In certain cases that involve fast deadlines, budget constraints, or highly directed brand guidelines, there may not be the opportunity or need to create one. However, it usually it saves time vs. wasting time making design changes in the end. Orbit has used moodboards as an integral step of our process for the past three years, and we are confident it has made a marked improvement in our business.

If you’re jumping into your next project, consider trying this methodology out in some fashion. Does anyone else do a similar process? Had similar success? We would love to hear it in the comments below.

Some additional reading on this for you!

http://badassideas.com/style-tiles-as-a-web-design-process-tool/
http://uxdesign.smashingmagazine.com/2012/02/06/collaging-getting-answers-questions-you-dont-know-ask/

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Comments (7)
  • Great explanation and working examples! Thx for sharing Nick

    •  @barrettoms thanks. No problem! Glad you found the post helpful.

  • Thanks Nick, this has been a really helpful post that I show all my clients now! I think moodboards are a crucial stepping stone between wireframes and the home page design.

  • What specific advice can you give for how to contextualize these when presented to a client with very little exposure to designers? I’ve been finding a lot of clients I work with at my day job don’t get what they are or how they can give useful feedback. This is especially the case when they are presented via a project manager. What do you say to clients about the mood boards and what questions do you ask them?

  • We try our best to set expectations at the outset of our process. It starts with our strategists at the early stages of client development and follows its way through to the teams.
     
    For any client it is very important to start this orientation very early. We send them articles like the one above to read. We show examples in the sales process on how a particular moodboard turned into the design and we bring our design team to the table very early so a strong relationship can be formed.  Our creative team presents all our designs to clients. We do our best to focus a clients energy on understanding the concept and purpose of a moodboard to get them in the right mindset.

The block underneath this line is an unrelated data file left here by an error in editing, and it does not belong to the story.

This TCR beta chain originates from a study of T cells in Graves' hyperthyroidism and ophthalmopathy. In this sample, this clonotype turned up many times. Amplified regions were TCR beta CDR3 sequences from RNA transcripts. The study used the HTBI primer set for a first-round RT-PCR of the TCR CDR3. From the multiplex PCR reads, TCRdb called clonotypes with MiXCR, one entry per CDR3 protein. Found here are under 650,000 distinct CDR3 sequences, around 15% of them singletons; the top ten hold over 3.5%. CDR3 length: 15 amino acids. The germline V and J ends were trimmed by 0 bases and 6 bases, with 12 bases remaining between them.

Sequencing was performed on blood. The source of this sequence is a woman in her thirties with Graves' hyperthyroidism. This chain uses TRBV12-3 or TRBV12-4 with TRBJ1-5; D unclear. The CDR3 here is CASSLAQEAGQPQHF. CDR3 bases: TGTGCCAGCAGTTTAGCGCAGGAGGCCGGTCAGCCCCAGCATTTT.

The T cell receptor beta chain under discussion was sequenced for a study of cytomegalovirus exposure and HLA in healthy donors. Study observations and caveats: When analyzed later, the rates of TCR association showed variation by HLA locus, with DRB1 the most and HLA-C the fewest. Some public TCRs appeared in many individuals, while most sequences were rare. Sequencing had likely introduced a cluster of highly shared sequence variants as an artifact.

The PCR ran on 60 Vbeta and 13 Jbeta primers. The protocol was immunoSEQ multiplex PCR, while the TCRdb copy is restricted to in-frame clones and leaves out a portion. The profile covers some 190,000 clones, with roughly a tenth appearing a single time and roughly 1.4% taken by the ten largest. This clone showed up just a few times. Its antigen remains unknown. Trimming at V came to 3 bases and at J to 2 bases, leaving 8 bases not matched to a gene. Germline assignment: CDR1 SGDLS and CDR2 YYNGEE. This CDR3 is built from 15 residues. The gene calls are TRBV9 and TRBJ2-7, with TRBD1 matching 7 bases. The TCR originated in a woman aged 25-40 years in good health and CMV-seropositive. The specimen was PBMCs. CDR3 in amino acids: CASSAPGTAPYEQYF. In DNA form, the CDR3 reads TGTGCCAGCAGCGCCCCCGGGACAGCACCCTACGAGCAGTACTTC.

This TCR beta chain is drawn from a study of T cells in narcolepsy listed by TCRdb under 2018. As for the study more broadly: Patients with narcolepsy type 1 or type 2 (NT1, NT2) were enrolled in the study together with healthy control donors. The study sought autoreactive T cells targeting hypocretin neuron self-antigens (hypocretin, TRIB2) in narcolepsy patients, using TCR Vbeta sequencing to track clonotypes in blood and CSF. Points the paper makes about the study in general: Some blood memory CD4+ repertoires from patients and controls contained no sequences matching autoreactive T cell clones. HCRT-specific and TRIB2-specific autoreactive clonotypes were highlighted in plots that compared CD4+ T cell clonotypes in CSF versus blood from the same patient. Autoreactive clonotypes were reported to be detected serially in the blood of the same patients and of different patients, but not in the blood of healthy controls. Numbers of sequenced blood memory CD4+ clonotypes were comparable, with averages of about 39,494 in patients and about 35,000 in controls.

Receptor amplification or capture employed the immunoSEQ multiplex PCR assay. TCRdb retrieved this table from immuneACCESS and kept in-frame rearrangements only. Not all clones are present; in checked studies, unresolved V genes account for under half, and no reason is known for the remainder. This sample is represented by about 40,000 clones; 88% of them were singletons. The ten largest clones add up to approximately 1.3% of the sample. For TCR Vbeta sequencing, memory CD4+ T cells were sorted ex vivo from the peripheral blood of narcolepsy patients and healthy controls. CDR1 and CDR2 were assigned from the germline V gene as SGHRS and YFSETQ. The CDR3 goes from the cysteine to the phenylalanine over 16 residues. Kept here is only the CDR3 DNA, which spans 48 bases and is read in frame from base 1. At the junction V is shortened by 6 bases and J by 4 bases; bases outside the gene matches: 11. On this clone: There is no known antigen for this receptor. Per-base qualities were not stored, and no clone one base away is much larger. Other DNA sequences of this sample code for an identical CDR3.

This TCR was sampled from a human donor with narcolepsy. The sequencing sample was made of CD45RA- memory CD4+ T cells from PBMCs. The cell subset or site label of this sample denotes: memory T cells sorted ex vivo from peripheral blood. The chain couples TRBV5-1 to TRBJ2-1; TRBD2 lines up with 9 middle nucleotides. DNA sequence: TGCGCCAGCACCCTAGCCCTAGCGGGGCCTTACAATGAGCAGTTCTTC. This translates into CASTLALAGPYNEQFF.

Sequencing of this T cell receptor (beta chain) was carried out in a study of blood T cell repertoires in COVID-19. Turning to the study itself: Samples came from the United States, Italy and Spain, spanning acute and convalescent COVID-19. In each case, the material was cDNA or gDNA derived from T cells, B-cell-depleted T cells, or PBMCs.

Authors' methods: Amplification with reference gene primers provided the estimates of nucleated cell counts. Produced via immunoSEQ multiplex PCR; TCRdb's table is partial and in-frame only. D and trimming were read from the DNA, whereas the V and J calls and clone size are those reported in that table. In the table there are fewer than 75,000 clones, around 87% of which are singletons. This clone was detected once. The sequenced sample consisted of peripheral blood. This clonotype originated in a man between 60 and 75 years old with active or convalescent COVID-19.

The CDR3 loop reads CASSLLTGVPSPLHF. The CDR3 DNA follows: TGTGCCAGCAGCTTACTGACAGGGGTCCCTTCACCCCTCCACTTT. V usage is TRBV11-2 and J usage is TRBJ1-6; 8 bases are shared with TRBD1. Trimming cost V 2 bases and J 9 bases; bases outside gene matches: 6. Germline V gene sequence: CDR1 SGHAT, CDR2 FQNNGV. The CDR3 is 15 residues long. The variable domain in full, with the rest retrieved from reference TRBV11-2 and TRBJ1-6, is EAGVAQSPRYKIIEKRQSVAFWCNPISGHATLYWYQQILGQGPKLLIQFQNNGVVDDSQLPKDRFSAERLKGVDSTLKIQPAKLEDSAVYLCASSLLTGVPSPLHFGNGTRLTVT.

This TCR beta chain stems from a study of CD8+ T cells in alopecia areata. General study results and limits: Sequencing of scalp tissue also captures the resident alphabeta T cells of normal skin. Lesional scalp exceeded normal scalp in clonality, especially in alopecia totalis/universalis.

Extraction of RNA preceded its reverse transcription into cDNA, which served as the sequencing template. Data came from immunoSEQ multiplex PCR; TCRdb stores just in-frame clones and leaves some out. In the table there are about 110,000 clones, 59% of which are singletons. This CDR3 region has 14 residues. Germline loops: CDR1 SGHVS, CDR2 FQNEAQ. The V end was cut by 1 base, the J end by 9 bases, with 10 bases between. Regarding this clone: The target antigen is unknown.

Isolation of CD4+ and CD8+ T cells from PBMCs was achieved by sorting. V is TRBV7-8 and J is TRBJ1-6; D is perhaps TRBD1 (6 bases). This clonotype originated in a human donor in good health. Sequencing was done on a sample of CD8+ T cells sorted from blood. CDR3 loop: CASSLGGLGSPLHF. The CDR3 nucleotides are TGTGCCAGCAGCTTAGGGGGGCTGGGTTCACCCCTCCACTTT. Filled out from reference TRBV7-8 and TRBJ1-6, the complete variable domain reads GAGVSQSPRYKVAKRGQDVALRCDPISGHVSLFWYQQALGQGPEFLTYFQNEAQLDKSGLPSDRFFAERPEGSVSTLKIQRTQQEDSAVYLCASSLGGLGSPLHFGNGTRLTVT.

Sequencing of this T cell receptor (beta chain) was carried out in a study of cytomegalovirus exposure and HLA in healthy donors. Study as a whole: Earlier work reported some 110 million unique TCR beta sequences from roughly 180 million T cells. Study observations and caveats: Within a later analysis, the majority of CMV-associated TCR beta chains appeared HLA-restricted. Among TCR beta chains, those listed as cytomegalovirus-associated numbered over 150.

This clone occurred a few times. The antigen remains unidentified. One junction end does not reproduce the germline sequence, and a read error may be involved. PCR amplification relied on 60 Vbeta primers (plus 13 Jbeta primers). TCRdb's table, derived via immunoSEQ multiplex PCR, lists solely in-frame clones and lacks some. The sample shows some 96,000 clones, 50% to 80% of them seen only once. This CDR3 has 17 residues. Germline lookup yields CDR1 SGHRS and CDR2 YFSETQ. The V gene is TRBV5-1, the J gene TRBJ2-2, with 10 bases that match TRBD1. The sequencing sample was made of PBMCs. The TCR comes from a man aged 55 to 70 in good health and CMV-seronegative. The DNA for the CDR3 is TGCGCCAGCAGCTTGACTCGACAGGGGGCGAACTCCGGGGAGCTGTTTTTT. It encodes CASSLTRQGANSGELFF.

For our presentations we make agendas focused on the hi-level creative goals of the project and explain what type of feedback we are looking for. We set the stage for how the client should react and what they need to pay attention to. Focusing them on things that are important and stress not to jump ahead as more details will be figured out when we apply said mood to the wireframes.
     
    We have had our share of confused folks over the years and from those experiences we learned what to target and how best to focus our presentations. We are still learning! I would encourage a constant conversation with your team about what went well, what did not, how those things can be tweaked to make the process/presentations better. It’s always an evolving process. Hope this answers your question!

  • Thanks Nick. You are fortunate to have a team of designers and a structure in place to make those kinds of presentations and have those types of conversations. Alas, since I am the sole designer in a university history center, I am not in that position, which makes it infinitely harder to do what I would consider effective design.

  • setting the mood is one of the key aspects of using more percent of our brain, especially on art work, music, graphics, video, and all the related ones, but as always we need to make sure it don’t look weird when a customer walks in and see the different lights.Don,http://www.stgweb.com